Drinks from different European areas

2008 Schloss Lieser Brauneberger Juffer Sonnenuhr Riesling Spatlese 7%
Mosel again, from winemaker Thomas Haag, with a short but serviceable cork. This wine was purchased from Eurocentric quite a while ago, and is in a great drinking phase.

2008 schloss lieser bjs spatlese

Bright gold in colour, it shows lime, icing sugar, and brown spice notes. The palate reveals more apple and mixed white and yellow stonefruit, with some green herb, plus the spices. It is sweeter than many in the spatlese category, but is poised for delight, being all too easy to drink and reach for more – the sign of a decent wine. Its racy, ready for enjoyment and shows no sign of fading.

To 2025, 92 points

2011 Georg Breuer Riesling Auslese 8.5%
From the Rheingau (Germany); another German area where most action is happening with the dry Rieslings – the Georg Breuer Berg Schlossberg is exceptional. But they have a range of sweeter styles too. Pale gold colour; fresh with dominant tropical fruits, particularly just-under-ripe pineapple. The wine still tastes fresh, honest and straightforward – enjoyable without providing dramatic highlights.

Drink soon, 87 points

1997 Trimbach Gewurtztraminer Vendanges Tardives 13%
Alsace (France). Buried in the cellar, and really should have been tackled earlier.

Pristine cork, and a bright deep gold colour. Vendanges Tardives (VT) is late-picked and my guess was around 40 g/l in this example. Tantalizing and unmistakable floral varietal scents – musk, apple, raisin and spices. Age and likely oxidation is showing with some furniture veneer and caramel aspects. Low acidity is a hallmark of the variety, and time has chipped away at this wine’s appeal. There is still rich mouthfeel, but it’s flatter than desirable, making drinking too much effort when othere wines are in reach.

Its peak drinking has gone by, so drink up – you may get a better bottle!

An Alsace VT, and a Portuguese Vp

2001 Louis Sipp Kirchberg de Ribeauville  (grand Cru) Pinot Gris (vendanges tardive) 12.5%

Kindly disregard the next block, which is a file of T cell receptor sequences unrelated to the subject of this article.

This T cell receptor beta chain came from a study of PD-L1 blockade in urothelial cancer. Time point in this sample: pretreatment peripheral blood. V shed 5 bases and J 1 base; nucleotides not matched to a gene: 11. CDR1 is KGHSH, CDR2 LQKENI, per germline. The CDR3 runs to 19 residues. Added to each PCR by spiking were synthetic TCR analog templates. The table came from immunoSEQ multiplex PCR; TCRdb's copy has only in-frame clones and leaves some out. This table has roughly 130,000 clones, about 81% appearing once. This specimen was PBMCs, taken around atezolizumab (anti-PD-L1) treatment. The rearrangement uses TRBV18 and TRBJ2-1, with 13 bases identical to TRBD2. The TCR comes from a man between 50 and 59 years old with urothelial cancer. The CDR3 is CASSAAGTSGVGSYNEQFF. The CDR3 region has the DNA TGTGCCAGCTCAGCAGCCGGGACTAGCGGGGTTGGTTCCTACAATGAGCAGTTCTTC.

Alsace provides disproportionate disappointments caused by cork- oxidation and TCA. The discard rate should make anyone extremely wary. When the wines behave as intended they can be magnificent (the 1990 Trimbach Clos st Hune Riesling garnered a perfect score from me once; a second bottle a few years later was almost as memorable, and I have tasted awesome bottles from Josmeyer and Zind-Humbrecht).

This Louis Sipp wine was a final gamble– a bottle tried a few months ago was oxidised to undrinkability. Pinot Gris is a low acid, “quiet”  variety (undistinguished in Australia), but if aiming at the “gris style” with sensitivity, ripeness and some residual sugar, it can be a surprisingly adept partner with fish. Obtaining texture without phenolics being too overt is the winemaking key; alcohol, residual sugar and winemaking finesses are important.

2001 louis sipp pg vt

Vendanges tardive indicates late harvest, but the residual sugar level – moderate but an easily discernible amount- is unknown. The wine is golden in colour, displaying tropical notes of pear, baked apple, mango, honey, spice, and glace fruits. The palate is drying out, but still exerts attractive grapey sultana character, mandarine, yellow peach and mixed spices to wrap it up.

Better a few years ago, but a decent, well-chilled bottle will provide considerable enjoyment

Drink now (or via time machine a few years ago), 89 points.

1980 Warre’s Vintage Port 20%
Served blind, and a translucent brick colour, this wine exhibits mocha, almond, vibrancy and is relatively dry for the style; then fig and rose-petal emerge. Uniformly identified as Portuguese by commentators at the table, Warres was the house deemed likely. Its age was assumed as a declared but “lesser” year. This wine is a further triumph for 1980, showing a winning combination of life and mellowness ,with a wholesome, lingering palate.

Drink to 2030, and 92 points.

2007 Dirler Gewurtztraminer Saering vendanges tardives 14%

Alsace, Grand cru, and 54 g/l residual sugar. The VT description really just means late harvest. It seems I wrote about this wine about two years ago, and my notes and score are moderately consistent (but this time the camera refused to take even a passable photo).